E01.00023: Coupledchannels analysis of Feshbach resonances in a Mott insulator Thomas Secker, Servaas Kokkelmans Ultracold atomic gas experiments have proven to be a versatile ground for studying quantum mechanics, quantum manybody physics, quantum simulation and computation. A precise model for twobody collisions in those systems is essential. Coupledchannels models can accurately describe the twoatom system at ultracold temperatures by detailed interaction potentials that are finetuned by just a few parameters, determined from experiment. We extend such a coupledchannels model to include the situation in a Mott insulator phase of ultracold bosonic atoms, where two atoms are confined to one lattice site. Of particular importance is the specific conversion between the onsite interaction energy, which remains finite in the lattice, and the scattering length around a Feshbach resonance that diverges. Recently spectroscopic techniques allowed for a precise experimental determination of the onsite interaction energy in a system of $^7$Li atoms \footnote{J. AmatoGrill, N. Jepsen, I. Dimitrova, W. Lunden, W. Ketterle, arXiv:1809.06891 [condmat.quantgas] (2018).}, we analyze this data with our model to improve the precision of current lithium interaction potentials. [Preview Abstract] 

E01.00024: \textbf{Study of the effect of collisions on the rotational angular momentum of diatomic molecules with polarized light} Phillip Arndt, Charles Packard, Vy Tran, Joshua Carey, Rebecca Livingston, John Huennekens, Marjatta Lyyra, Ergin Ahmed Understanding the underlying mechanisms of collisional processes between atoms and molecules is of fundamental importance for a large number of areas of research, including chemical reactivity, ultracold atoms and molecules, and astrophysics of the interstellar medium. In general, molecules are not spherically symmetric objects and as a result most collisional processes involving them strongly depend on the relative alignment of the colliding partners. We have studied experimentally the changes in the alignment of the rotational angular momentum of diatomic molecules during elastic and inelastic collisions. In the experiment we use a system consisting of diatomic lithium molecules colliding with noble gas atoms (helium and argon) in a thermal gas phase sample. The collisions are studied in the first excited A$^{\mathrm{1}}\Sigma_{\mathrm{u}}^{\mathrm{+}}$ state using combination of polarized laser light and fluorescence to selectively excite and detect the molecules in specific rotational sublevels. [Preview Abstract]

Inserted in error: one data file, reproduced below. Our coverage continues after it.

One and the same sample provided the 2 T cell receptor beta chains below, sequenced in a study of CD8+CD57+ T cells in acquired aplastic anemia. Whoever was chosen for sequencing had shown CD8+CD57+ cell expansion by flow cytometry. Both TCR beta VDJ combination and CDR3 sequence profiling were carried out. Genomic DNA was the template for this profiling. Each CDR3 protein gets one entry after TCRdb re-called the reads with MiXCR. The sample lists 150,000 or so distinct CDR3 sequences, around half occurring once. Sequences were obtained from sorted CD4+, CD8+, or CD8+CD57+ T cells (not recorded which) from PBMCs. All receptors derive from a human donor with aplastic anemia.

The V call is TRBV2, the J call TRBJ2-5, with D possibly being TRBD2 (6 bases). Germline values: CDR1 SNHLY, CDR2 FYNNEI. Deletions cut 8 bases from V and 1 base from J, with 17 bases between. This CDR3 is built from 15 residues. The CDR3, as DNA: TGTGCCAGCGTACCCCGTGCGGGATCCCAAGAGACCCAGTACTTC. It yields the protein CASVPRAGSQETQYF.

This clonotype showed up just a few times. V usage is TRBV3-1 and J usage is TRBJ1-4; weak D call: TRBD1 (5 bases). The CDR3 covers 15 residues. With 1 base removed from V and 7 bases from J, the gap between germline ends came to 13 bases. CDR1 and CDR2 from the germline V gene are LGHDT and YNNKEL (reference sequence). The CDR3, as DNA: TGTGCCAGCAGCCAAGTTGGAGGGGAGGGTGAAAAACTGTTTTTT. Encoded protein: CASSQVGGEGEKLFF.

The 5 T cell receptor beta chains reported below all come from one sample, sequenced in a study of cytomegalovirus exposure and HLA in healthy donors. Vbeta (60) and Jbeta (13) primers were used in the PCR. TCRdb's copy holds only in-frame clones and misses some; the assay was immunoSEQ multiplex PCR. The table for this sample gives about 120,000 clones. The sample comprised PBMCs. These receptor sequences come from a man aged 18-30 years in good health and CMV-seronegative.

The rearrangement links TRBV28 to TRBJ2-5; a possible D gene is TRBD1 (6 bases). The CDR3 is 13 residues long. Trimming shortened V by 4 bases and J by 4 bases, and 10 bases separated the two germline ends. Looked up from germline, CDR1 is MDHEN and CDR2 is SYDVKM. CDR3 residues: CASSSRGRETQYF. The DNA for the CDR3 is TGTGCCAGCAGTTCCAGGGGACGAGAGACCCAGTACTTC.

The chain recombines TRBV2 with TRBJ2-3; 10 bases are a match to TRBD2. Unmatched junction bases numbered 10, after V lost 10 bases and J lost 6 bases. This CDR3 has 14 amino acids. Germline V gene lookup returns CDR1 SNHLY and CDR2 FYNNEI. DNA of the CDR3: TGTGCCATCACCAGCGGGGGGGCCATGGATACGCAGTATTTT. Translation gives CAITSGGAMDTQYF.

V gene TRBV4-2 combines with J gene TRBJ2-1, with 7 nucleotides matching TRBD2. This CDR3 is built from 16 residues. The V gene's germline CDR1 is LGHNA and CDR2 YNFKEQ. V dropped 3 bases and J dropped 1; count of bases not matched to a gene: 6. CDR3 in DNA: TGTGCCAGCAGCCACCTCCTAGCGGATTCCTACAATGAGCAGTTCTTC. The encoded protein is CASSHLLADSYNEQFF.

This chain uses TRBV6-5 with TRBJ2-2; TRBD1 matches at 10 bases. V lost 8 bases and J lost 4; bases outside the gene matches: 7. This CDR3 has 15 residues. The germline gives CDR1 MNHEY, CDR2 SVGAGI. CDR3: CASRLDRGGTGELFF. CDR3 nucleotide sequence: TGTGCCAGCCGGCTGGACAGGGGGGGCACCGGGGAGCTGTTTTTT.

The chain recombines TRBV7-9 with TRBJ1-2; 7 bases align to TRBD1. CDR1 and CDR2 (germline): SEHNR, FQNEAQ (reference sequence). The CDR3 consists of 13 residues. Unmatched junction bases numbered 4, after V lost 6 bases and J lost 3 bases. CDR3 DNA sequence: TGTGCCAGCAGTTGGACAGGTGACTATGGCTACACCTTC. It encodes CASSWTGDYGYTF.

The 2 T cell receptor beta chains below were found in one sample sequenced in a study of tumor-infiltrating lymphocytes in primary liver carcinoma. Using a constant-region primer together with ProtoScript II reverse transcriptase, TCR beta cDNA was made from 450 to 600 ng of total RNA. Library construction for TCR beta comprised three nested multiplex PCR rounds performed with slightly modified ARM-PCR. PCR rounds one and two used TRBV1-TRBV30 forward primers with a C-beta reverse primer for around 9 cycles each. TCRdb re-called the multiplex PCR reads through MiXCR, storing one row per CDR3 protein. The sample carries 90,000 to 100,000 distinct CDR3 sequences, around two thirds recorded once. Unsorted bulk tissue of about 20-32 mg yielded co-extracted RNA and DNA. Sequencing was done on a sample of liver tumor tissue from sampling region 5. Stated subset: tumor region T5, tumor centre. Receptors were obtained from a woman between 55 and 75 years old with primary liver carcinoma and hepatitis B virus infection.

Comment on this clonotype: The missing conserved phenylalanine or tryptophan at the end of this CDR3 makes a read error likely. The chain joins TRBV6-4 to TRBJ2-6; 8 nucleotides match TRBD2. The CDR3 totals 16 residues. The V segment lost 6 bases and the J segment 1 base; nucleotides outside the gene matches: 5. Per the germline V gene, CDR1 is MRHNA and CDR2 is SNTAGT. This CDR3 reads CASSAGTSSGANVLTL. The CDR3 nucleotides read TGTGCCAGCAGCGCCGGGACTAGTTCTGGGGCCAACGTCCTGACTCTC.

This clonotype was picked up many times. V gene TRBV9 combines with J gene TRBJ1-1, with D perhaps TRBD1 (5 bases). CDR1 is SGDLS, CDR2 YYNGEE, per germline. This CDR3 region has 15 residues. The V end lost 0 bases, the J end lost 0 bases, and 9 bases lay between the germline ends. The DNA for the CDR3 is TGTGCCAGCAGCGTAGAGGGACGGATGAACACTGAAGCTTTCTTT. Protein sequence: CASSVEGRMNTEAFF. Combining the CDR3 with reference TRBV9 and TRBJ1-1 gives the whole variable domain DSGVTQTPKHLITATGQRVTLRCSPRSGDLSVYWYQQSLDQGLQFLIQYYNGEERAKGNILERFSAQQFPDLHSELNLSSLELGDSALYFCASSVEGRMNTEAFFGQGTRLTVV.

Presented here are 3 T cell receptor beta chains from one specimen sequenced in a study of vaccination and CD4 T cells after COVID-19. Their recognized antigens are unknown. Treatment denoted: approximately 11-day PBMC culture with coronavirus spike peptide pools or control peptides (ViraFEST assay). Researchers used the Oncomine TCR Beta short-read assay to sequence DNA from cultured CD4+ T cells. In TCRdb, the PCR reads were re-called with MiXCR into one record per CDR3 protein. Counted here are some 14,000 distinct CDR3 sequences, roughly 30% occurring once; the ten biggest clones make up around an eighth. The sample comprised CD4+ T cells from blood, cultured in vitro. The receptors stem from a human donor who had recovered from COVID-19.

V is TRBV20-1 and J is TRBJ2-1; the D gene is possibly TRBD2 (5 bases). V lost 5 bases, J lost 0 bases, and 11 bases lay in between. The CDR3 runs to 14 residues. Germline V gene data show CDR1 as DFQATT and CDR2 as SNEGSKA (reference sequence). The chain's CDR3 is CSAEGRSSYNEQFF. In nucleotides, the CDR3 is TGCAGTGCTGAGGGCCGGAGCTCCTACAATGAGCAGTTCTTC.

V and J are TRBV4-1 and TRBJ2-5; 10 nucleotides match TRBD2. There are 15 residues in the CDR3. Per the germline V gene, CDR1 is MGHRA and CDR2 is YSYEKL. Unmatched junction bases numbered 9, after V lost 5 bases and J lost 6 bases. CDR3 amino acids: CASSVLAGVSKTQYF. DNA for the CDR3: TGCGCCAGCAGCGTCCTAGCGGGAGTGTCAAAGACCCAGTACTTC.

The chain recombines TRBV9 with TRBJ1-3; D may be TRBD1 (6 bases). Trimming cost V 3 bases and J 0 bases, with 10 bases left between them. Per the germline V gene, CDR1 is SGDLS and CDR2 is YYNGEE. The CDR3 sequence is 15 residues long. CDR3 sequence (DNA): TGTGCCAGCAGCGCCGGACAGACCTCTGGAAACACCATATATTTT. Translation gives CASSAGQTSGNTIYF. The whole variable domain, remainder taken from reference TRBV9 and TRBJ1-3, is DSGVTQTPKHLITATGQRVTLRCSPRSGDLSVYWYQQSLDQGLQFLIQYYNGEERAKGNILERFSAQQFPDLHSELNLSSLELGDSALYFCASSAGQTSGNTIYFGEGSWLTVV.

E01.00025: ElectronImpact Ionization of Kr C. J. Favreau, M. S. Pindzola A timedependent closecoupling method is used to calculate the electronimpact ionization cross section for the Kr atom. The valence bound orbital is found from HartreeFock Relativistic calculations for Kr, while the potential for the scattered and ejected electrons is also found from HartreeFock Relativistic calculations for Kr. The cross sections are compared with timeindependent distortedwave calculations and experiment. [Preview Abstract] 

E01.00026: Effect of cascade transitions after electronimpact excitation of Zn by spinpolarized electrons. Klaus Bartschat, Oleg Zatsarinny, Dmitry Fursa, Christopher Bostock, Igor Bray, Alexei N. GrumGrzhimailo We investigate the possible effect of cascade transitions from the $(4s5p)^3P_{0,1,2}$ states to the $(4s5s)^3S_1$ state of Zn. The polarization of the light emitted in the subsequent decay to the $(4s4p)^3P_{0,1,2}$ states has been the subject of recent controversy, with significant disagreement between the experimental data reported by Pravica {\it et al.}~[1] and by Clayburn and Gay~[2] in the cascadefree region below $\approx 7.6$~eV incident energy and relatively good agreement above. The cross sections for excitation of the $(4s5p)^3P_{0,1,2}$ states and the linear polarization of the cascade radiation seem too small to produce a significant alignment of the $(4s5s)^3S_1$ state, thereby raising additional questions regarding the origin of the relatively large linear polarizations measured above the cascade threshold. [1] L.~Pravica {\it et al.}, Phys. Rev. A {\bf 83} (2011) 040701). [2] N.~B.~Clayburn and T.~J.~Gay, Phys. Rev. Lett. {\bf 119} (2017) 093401. [Preview Abstract]